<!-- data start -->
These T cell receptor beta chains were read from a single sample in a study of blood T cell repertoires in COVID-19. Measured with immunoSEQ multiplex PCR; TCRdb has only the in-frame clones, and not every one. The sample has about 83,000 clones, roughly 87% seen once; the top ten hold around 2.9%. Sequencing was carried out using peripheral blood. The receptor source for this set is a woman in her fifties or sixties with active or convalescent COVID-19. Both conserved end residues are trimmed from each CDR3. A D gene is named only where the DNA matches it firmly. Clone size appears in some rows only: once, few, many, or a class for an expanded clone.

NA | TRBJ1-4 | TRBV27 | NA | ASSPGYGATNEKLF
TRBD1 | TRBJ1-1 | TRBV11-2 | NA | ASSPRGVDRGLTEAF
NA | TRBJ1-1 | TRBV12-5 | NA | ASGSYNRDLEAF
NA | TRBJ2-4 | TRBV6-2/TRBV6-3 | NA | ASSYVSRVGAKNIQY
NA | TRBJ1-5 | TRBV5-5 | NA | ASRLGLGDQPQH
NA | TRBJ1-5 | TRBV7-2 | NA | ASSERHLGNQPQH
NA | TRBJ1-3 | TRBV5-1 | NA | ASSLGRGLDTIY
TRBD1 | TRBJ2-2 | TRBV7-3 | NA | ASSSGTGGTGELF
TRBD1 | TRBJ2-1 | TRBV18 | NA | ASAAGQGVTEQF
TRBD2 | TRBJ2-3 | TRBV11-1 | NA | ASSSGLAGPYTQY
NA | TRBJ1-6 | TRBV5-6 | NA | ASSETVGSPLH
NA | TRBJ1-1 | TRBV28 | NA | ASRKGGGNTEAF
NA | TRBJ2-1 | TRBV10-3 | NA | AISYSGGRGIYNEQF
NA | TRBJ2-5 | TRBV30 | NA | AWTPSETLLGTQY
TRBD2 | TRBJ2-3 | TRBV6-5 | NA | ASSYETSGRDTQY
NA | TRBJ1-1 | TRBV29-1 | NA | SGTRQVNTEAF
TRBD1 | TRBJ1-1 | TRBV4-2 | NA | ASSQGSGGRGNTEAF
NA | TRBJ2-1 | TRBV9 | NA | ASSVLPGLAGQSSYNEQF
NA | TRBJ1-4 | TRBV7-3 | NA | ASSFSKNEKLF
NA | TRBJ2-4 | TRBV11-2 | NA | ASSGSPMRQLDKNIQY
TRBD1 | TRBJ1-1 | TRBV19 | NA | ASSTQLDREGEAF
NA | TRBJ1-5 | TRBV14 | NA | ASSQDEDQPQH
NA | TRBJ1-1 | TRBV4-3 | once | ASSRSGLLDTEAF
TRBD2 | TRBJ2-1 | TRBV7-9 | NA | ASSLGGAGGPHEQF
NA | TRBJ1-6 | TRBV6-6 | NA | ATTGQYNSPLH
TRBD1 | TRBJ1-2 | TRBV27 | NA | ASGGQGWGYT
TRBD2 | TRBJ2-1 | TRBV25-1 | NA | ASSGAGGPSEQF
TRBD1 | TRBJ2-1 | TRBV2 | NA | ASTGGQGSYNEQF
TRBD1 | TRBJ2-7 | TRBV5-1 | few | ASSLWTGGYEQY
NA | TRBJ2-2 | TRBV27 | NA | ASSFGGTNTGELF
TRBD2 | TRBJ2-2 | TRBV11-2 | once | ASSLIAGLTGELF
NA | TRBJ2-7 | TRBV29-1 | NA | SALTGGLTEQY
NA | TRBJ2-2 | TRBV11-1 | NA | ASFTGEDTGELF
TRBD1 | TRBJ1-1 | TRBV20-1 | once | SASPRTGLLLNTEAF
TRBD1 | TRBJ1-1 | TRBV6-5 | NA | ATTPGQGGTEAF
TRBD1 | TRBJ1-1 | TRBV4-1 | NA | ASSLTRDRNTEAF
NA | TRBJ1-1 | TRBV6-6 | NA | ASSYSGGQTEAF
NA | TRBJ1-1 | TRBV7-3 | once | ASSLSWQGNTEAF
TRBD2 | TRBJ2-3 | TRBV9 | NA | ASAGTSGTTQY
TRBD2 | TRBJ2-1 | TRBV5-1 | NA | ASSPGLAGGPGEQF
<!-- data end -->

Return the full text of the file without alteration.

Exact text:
These T cell receptor beta chains were read from a single sample in a study of blood T cell repertoires in COVID-19. Measured with immunoSEQ multiplex PCR; TCRdb has only the in-frame clones, and not every one. The sample has about 83,000 clones, roughly 87% seen once; the top ten hold around 2.9%. Sequencing was carried out using peripheral blood. The receptor source for this set is a woman in her fifties or sixties with active or convalescent COVID-19. Both conserved end residues are trimmed from each CDR3. A D gene is named only where the DNA matches it firmly. Clone size appears in some rows only: once, few, many, or a class for an expanded clone.

NA | TRBJ1-4 | TRBV27 | NA | ASSPGYGATNEKLF
TRBD1 | TRBJ1-1 | TRBV11-2 | NA | ASSPRGVDRGLTEAF
NA | TRBJ1-1 | TRBV12-5 | NA | ASGSYNRDLEAF
NA | TRBJ2-4 | TRBV6-2/TRBV6-3 | NA | ASSYVSRVGAKNIQY
NA | TRBJ1-5 | TRBV5-5 | NA | ASRLGLGDQPQH
NA | TRBJ1-5 | TRBV7-2 | NA | ASSERHLGNQPQH
NA | TRBJ1-3 | TRBV5-1 | NA | ASSLGRGLDTIY
TRBD1 | TRBJ2-2 | TRBV7-3 | NA | ASSSGTGGTGELF
TRBD1 | TRBJ2-1 | TRBV18 | NA | ASAAGQGVTEQF
TRBD2 | TRBJ2-3 | TRBV11-1 | NA | ASSSGLAGPYTQY
NA | TRBJ1-6 | TRBV5-6 | NA | ASSETVGSPLH
NA | TRBJ1-1 | TRBV28 | NA | ASRKGGGNTEAF
NA | TRBJ2-1 | TRBV10-3 | NA | AISYSGGRGIYNEQF
NA | TRBJ2-5 | TRBV30 | NA | AWTPSETLLGTQY
TRBD2 | TRBJ2-3 | TRBV6-5 | NA | ASSYETSGRDTQY
NA | TRBJ1-1 | TRBV29-1 | NA | SGTRQVNTEAF
TRBD1 | TRBJ1-1 | TRBV4-2 | NA | ASSQGSGGRGNTEAF
NA | TRBJ2-1 | TRBV9 | NA | ASSVLPGLAGQSSYNEQF
NA | TRBJ1-4 | TRBV7-3 | NA | ASSFSKNEKLF
NA | TRBJ2-4 | TRBV11-2 | NA | ASSGSPMRQLDKNIQY
TRBD1 | TRBJ1-1 | TRBV19 | NA | ASSTQLDREGEAF
NA | TRBJ1-5 | TRBV14 | NA | ASSQDEDQPQH
NA | TRBJ1-1 | TRBV4-3 | once | ASSRSGLLDTEAF
TRBD2 | TRBJ2-1 | TRBV7-9 | NA | ASSLGGAGGPHEQF
NA | TRBJ1-6 | TRBV6-6 | NA | ATTGQYNSPLH
TRBD1 | TRBJ1-2 | TRBV27 | NA | ASGGQGWGYT
TRBD2 | TRBJ2-1 | TRBV25-1 | NA | ASSGAGGPSEQF
TRBD1 | TRBJ2-1 | TRBV2 | NA | ASTGGQGSYNEQF
TRBD1 | TRBJ2-7 | TRBV5-1 | few | ASSLWTGGYEQY
NA | TRBJ2-2 | TRBV27 | NA | ASSFGGTNTGELF
TRBD2 | TRBJ2-2 | TRBV11-2 | once | ASSLIAGLTGELF
NA | TRBJ2-7 | TRBV29-1 | NA | SALTGGLTEQY
NA | TRBJ2-2 | TRBV11-1 | NA | ASFTGEDTGELF
TRBD1 | TRBJ1-1 | TRBV20-1 | once | SASPRTGLLLNTEAF
TRBD1 | TRBJ1-1 | TRBV6-5 | NA | ATTPGQGGTEAF
TRBD1 | TRBJ1-1 | TRBV4-1 | NA | ASSLTRDRNTEAF
NA | TRBJ1-1 | TRBV6-6 | NA | ASSYSGGQTEAF
NA | TRBJ1-1 | TRBV7-3 | once | ASSLSWQGNTEAF
TRBD2 | TRBJ2-3 | TRBV9 | NA | ASAGTSGTTQY
TRBD2 | TRBJ2-1 | TRBV5-1 | NA | ASSPGLAGGPGEQF